Connor Sansby

  • there used to be a nightclub up there,

    suspended in heaven

    where the stars would dance
    like we did
    synced in binary rotations with the planets
    twirling around our hips
    as we dreamt of music…

    gravity w […]

  • While rhyming is by no means the be-all and end-all of poetry, many writers and readers find well executed rhymes to be a pleasing quality in poetic writing. Yet, there are also huge, passionate groups who are […]

  • A Kimo is a short, haiku-like poem, originating in Israel.
    The haiku has spread all over the world, and in turn it has been adapted by different cultures to suit their needs and means of expression. In […]

  • An Aubade is a love song set in the morning, as opposed to a Serenade which is at night.


    The term Aubade first appeared in France in the 1600s, where it referred to a song sung in the morning. It’s l […]

  • A Monostich is a single-line poem which expresses a complete thought.
    Single-line poetry has existed in some variation for a long while, however it is perhaps in Russia that we find the first examples of […]

  • Erasure poetry is a form of graphic found poetry, including blackout poetry, as well as other styles of poetry.

    The first use of erasure poetry may be in the 1965 work by Doris Cross, entitled […]

  • Epic poetry is a form focusing on long narratives, often used to tell stories of exceptional people, both real and fictional.

    We are all familiar with the term ‘epic’—it is synonymous with great […]

  • Diamante are a form of concrete poetry, in which the poem forms the shape of a diamond.


    The Diamante was first established as a form in the 1969 article ‘A New Poetry Form: The Diamante’ by Iris Tie […]

  • The Zajal is a traditional form of Arabic poetry, sometimes improvised to music.


    No one can say for certain when the Zajal first originated, but the earliest records we have date from around the […]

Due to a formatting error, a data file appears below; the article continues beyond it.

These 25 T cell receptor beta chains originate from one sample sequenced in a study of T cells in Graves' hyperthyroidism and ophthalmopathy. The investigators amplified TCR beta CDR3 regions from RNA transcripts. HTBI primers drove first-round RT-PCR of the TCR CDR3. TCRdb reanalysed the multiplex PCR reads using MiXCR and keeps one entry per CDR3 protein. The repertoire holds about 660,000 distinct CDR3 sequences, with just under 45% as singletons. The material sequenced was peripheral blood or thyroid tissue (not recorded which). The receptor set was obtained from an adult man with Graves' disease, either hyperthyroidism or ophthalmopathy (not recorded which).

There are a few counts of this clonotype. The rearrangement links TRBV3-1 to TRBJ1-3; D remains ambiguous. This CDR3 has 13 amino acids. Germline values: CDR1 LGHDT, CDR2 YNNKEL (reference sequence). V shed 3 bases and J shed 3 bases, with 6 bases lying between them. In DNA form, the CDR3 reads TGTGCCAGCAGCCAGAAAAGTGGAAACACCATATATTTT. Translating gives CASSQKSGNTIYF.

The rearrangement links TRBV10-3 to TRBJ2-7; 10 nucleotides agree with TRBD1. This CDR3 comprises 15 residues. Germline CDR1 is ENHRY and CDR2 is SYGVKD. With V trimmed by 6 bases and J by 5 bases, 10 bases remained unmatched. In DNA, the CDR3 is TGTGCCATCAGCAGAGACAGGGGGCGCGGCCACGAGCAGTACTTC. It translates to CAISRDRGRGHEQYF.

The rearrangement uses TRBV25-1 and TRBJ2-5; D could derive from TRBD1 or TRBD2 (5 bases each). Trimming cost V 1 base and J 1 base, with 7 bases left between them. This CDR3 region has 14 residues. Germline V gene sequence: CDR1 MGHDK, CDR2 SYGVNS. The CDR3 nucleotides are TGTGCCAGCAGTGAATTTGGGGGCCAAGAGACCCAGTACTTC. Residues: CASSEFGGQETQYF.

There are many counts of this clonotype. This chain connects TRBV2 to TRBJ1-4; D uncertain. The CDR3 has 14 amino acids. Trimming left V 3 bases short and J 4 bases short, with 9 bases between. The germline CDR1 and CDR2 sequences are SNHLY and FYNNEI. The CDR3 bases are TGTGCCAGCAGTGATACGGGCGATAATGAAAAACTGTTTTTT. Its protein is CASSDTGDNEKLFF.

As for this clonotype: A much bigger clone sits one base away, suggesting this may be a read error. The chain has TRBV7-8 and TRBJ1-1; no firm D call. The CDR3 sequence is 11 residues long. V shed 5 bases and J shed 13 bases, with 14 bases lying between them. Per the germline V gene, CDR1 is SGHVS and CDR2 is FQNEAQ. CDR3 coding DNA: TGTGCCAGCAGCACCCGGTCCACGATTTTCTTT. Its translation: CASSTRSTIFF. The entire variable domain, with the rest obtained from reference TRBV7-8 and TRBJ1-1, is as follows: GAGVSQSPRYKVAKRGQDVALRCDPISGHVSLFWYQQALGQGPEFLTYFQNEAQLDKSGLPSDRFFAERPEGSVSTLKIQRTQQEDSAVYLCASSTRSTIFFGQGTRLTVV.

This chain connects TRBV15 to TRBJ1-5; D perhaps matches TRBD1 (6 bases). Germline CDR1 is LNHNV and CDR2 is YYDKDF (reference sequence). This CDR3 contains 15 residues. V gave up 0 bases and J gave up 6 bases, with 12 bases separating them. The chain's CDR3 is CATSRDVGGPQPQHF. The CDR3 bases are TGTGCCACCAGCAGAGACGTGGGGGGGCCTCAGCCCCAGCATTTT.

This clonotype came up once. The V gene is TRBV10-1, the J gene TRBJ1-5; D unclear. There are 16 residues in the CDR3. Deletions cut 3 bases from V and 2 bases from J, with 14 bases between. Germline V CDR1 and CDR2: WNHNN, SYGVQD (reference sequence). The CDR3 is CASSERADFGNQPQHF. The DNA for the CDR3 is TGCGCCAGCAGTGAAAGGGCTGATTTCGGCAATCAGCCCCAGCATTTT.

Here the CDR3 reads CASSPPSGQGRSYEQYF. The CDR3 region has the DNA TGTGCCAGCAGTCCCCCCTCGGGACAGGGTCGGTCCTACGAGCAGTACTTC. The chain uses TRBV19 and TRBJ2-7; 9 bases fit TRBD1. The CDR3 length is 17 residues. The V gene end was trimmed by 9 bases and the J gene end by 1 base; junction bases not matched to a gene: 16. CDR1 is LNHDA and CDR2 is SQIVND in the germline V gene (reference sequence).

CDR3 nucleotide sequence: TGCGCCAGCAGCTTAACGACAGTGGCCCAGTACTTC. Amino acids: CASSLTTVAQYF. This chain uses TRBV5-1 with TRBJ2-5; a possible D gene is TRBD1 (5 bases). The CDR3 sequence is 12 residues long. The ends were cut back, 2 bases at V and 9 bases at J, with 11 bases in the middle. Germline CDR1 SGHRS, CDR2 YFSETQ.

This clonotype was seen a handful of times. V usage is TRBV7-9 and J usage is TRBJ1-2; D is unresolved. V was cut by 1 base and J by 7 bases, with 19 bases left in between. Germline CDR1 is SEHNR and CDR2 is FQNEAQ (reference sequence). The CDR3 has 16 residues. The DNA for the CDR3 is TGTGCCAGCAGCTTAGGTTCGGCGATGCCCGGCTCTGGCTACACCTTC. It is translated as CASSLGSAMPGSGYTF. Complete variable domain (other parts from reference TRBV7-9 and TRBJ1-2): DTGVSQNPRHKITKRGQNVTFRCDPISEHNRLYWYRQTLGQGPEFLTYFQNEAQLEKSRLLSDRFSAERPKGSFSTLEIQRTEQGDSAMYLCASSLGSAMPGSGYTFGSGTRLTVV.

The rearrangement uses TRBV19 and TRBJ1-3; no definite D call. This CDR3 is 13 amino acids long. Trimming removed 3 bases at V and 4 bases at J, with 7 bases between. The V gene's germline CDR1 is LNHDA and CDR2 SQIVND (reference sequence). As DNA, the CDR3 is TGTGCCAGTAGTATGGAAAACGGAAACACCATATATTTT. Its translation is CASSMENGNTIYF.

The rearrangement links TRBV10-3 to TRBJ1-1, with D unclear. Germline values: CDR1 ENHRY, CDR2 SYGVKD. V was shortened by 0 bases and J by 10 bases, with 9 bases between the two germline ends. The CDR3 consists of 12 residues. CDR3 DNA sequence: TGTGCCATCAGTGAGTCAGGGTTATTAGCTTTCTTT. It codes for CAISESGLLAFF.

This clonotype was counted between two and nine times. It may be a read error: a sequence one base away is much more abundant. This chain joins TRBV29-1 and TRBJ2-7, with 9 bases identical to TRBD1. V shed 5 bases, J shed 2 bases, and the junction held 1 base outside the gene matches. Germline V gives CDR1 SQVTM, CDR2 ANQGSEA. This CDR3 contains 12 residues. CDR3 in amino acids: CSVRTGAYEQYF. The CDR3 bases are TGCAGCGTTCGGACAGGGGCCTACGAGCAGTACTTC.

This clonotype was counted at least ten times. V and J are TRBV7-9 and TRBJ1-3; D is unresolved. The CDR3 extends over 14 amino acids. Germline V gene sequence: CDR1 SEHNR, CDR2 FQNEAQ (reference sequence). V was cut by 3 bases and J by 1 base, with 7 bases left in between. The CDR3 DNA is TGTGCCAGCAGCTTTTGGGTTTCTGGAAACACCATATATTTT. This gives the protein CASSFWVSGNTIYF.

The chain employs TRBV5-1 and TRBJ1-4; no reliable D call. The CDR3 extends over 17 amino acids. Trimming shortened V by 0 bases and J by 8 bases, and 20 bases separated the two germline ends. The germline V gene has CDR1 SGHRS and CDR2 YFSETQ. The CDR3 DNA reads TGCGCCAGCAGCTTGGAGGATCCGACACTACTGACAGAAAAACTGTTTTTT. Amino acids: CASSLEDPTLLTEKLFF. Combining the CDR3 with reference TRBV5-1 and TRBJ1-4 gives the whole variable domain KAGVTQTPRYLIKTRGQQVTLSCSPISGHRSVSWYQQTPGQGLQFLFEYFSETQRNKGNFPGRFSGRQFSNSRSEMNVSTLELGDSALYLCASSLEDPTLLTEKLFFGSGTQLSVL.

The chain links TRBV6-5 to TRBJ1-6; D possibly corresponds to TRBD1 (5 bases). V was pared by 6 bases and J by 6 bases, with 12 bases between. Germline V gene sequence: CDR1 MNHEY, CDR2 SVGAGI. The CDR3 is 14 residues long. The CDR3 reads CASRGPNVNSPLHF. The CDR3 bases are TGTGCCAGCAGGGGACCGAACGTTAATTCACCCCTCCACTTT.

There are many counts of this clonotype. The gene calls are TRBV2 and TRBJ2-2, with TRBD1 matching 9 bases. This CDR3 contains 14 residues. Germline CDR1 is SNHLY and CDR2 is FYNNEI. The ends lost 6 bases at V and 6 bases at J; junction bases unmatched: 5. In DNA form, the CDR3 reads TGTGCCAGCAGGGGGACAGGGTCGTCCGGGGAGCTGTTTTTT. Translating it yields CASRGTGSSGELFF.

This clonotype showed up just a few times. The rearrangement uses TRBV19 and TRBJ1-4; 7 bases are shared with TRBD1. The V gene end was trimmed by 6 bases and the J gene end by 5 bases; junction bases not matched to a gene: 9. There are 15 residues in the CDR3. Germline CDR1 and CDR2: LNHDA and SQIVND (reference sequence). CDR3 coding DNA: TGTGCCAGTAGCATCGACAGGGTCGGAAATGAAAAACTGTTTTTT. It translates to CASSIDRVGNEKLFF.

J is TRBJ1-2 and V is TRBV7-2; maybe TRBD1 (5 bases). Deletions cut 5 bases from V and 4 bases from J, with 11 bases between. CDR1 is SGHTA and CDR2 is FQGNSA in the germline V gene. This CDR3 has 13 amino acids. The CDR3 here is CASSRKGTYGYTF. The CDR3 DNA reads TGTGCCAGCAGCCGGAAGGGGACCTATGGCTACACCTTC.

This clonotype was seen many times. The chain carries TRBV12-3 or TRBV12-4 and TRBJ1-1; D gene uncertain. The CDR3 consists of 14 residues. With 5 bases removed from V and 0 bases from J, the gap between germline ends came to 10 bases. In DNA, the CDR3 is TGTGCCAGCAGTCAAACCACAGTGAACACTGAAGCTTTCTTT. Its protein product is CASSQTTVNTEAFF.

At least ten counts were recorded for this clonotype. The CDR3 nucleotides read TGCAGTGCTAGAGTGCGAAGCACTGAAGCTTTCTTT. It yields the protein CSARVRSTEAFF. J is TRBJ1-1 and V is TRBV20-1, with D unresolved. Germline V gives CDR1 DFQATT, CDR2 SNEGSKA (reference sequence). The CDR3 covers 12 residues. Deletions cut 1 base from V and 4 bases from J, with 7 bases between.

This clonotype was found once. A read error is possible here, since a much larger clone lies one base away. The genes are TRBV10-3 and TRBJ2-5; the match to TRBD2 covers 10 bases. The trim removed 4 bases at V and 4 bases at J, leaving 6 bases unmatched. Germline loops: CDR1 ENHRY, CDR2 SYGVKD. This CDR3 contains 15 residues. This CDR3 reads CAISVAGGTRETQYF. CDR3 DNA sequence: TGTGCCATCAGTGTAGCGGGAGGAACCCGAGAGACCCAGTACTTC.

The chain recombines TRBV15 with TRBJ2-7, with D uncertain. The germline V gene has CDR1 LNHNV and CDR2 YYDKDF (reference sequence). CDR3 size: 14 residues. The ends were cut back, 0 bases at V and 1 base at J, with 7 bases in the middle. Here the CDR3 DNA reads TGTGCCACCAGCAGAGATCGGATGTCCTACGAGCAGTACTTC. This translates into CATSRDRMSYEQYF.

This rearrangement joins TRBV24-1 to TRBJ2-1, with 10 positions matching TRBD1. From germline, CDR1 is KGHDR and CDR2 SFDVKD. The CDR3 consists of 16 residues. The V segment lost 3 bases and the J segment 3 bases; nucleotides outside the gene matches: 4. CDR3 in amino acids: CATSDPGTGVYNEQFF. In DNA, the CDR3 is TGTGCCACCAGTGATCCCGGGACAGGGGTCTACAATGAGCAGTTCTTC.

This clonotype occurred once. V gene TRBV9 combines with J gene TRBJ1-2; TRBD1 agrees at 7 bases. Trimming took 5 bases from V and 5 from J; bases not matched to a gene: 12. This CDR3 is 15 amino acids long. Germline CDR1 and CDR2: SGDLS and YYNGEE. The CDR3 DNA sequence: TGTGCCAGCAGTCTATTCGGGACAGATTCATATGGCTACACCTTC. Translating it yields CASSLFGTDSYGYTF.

• Contrapuntal poems are those that weave two poems together.

    It’s difficult to know who invented the idea of contrapuntal poetry, though it is probable that it evolved from the musical idea of c […]

  • The triolet is a short form of French poetry that has been adapted to be used in the English language.


    Triolet first appeared in Northern France as a close cousin of the Rondel, in the 13th Century. […]

  • Ae Freislighe is an Irish form of poetry—a family of poetic types rooted in the history of Ireland.
    Until the 5th Century, the only written form of Irish was Ogham, and the alphabet was mostly known f […]

  • Landay is a short form of Afghan poetry consisting of a single couplet, much like a Ghazal.


    The Landay is believed to have been first brought to Afghanistan by Indo-Aryan nomads around 1700, though […]

  • The Nonet is a form of poetry where each line has one less syllable than the previous line.


    Not much is known of the history of the Nonet. It is possible the form originated from Western interest in […]

  • The Burns Stanza is a form of poetry made famous by Scottish poet Robert Burns, and used in many of his poems.
    While the Burns Stanza is named after Robert Burns, it was not invented by him. Originally, […]

  • The Décima is a Spanish form of poetry, though the term is also used to describe stanzas of ten lines.
    There are several forms of poetry referred to as Décima, though the term originally referred to a […]

  • Pyo is a form of poetry from Burma, which is now Myanmar, that originated in monasteries.
    The Pyo was originally developed in Buddhist monasteries, and the earliest written poetry in the Burmese language […]

  • Free Verse, also known as Blank Verse, is a form of poetry that is defined by its lack of form.
    It may be fair to say that as long as there has been poetry, there has been Free Verse. Early examples can […]

  • The Sestina is a form of poetry built upon the number six: six stanzas of six lines each.
    The creation of the Sestina is usually attributed to Arnaut Daniel, a troubadour in the 12th Century, lauded by […]

  • The Bush Ballad is a style of folk music and poetry, celebrating life in rural Australia, with a focus on simple rhymes and driven by narrative.
    The Bush Ballad first emerged in Australia when English […]

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